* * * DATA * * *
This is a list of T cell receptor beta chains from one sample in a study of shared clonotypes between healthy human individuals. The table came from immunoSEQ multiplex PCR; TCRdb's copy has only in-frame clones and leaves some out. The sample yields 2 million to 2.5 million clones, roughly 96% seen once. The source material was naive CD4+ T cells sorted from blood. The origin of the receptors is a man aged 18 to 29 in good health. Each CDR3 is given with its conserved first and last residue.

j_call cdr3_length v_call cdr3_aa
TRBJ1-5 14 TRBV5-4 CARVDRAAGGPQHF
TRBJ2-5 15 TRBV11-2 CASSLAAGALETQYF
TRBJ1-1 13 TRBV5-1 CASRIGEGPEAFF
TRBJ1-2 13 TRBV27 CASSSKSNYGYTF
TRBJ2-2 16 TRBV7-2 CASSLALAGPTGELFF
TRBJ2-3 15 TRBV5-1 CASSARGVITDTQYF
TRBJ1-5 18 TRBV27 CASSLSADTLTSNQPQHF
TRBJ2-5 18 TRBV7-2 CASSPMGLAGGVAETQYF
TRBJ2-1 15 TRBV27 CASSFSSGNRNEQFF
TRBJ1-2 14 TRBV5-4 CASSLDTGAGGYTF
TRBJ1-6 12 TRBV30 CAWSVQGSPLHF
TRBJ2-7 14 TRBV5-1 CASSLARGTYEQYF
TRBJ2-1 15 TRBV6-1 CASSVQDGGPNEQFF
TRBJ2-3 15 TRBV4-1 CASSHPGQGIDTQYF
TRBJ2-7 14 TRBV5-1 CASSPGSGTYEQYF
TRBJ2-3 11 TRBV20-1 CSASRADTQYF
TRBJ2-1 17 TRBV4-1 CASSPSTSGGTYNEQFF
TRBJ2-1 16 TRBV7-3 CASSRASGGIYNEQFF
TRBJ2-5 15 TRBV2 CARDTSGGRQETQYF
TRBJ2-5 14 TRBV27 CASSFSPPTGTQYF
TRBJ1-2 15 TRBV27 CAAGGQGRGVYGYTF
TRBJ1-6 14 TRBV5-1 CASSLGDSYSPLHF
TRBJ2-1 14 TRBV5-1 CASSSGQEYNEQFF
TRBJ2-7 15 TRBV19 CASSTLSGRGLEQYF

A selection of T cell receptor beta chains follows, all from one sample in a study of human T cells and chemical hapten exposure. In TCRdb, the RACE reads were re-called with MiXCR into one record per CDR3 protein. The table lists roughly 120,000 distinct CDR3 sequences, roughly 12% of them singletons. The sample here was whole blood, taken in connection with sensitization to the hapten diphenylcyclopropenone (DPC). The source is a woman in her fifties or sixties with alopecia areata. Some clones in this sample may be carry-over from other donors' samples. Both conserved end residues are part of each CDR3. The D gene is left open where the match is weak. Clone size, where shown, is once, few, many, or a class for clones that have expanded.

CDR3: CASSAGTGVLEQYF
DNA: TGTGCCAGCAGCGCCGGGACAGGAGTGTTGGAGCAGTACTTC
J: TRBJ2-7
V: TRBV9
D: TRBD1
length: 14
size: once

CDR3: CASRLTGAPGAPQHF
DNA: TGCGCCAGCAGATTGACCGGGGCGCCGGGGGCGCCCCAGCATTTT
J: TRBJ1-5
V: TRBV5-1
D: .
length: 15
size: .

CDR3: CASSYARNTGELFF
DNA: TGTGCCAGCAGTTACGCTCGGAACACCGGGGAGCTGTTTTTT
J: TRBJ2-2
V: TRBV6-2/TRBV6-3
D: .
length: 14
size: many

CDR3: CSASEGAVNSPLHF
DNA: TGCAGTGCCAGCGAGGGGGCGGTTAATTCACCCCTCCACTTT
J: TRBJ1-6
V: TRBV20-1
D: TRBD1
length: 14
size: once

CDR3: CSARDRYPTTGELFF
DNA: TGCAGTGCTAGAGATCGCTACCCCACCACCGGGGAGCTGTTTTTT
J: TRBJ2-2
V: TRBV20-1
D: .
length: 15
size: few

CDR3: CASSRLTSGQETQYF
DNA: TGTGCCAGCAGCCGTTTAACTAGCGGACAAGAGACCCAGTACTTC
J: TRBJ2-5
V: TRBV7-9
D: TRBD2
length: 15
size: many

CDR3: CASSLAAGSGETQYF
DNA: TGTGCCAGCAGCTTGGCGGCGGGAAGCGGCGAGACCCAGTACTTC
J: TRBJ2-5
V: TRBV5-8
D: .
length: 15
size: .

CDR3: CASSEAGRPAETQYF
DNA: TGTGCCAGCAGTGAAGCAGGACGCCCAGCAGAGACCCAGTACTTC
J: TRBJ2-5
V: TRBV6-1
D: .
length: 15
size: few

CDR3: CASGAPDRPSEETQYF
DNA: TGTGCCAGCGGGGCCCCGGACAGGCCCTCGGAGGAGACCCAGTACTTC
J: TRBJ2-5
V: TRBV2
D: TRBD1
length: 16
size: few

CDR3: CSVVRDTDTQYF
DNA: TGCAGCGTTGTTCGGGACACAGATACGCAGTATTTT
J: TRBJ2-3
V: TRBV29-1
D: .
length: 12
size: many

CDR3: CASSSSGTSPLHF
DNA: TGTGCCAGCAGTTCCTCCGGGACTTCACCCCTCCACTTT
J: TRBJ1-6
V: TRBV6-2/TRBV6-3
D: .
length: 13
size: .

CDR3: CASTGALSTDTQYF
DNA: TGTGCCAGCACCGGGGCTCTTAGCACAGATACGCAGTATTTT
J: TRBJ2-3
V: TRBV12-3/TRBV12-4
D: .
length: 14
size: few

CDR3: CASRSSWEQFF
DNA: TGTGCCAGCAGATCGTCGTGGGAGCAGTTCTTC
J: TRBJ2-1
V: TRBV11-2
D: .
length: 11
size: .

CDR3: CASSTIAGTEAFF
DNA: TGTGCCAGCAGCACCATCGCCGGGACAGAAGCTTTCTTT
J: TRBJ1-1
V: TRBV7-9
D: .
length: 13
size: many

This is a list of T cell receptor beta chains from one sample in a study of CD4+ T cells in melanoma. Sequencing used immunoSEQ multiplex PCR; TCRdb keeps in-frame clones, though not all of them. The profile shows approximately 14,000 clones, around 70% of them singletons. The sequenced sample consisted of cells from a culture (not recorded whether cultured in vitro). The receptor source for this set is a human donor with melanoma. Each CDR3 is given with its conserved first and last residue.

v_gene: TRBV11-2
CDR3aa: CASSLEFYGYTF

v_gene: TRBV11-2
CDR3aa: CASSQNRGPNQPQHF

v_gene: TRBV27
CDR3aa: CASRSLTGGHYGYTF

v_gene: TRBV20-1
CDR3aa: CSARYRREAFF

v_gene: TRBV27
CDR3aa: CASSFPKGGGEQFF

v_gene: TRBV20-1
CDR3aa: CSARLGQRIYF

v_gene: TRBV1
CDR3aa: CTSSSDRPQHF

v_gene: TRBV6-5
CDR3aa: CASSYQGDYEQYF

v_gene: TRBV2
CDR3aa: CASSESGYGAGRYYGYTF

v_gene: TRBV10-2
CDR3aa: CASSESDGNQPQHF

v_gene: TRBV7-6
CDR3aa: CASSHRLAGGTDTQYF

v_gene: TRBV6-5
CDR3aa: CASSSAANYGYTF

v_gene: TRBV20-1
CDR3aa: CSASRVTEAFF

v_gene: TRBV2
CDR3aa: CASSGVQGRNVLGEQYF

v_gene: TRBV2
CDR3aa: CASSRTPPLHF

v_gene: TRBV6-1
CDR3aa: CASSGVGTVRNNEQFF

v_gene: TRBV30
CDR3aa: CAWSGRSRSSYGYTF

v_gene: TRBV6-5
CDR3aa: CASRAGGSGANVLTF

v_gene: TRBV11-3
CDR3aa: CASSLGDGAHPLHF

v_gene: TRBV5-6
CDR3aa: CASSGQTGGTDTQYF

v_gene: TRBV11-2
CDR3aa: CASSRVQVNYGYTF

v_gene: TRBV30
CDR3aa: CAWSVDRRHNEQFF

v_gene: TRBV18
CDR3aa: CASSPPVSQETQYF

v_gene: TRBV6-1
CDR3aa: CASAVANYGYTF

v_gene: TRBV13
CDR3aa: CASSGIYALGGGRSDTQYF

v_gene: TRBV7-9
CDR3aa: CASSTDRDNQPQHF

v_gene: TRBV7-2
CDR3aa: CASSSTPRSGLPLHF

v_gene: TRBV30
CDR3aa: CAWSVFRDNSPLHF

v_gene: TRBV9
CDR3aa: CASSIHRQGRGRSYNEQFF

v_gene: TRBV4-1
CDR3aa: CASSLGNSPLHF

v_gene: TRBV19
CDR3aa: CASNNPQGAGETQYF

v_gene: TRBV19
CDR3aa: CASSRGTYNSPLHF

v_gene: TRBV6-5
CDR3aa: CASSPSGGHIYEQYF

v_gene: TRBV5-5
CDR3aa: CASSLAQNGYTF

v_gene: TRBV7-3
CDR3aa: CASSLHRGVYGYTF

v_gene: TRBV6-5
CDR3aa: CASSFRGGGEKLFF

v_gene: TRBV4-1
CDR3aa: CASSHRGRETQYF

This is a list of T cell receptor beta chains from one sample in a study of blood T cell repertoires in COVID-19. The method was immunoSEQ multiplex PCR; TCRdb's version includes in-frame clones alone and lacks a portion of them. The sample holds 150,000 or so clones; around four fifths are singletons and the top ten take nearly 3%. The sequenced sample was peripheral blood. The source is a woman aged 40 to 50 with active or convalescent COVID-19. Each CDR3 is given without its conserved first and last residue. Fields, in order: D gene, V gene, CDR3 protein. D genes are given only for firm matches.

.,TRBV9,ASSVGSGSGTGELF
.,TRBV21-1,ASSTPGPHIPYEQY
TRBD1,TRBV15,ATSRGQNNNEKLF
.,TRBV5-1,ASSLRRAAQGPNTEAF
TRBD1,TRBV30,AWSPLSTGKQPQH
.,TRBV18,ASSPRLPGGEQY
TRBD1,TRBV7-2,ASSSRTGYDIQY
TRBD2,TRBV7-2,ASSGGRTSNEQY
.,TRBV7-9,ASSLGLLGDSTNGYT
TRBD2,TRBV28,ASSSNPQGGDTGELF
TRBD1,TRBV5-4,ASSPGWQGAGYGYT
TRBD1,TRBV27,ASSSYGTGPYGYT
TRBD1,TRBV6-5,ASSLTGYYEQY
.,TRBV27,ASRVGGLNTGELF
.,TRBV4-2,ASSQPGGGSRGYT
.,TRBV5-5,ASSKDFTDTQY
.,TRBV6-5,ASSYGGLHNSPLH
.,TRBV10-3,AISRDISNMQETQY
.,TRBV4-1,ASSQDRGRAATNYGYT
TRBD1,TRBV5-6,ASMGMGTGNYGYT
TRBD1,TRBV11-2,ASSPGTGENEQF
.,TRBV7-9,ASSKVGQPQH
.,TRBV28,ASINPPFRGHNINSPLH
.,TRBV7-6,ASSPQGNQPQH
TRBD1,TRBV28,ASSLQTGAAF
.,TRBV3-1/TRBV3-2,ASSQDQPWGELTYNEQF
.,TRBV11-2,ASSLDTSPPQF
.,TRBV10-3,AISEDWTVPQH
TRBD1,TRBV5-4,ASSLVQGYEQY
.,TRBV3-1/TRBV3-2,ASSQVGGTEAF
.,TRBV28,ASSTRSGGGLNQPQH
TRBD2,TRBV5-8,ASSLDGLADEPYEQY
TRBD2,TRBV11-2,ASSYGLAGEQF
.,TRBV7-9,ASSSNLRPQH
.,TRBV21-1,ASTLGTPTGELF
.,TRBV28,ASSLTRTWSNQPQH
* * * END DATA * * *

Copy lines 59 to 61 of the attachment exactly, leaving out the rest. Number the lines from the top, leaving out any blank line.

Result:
V: TRBV20-1
D: .
length: 15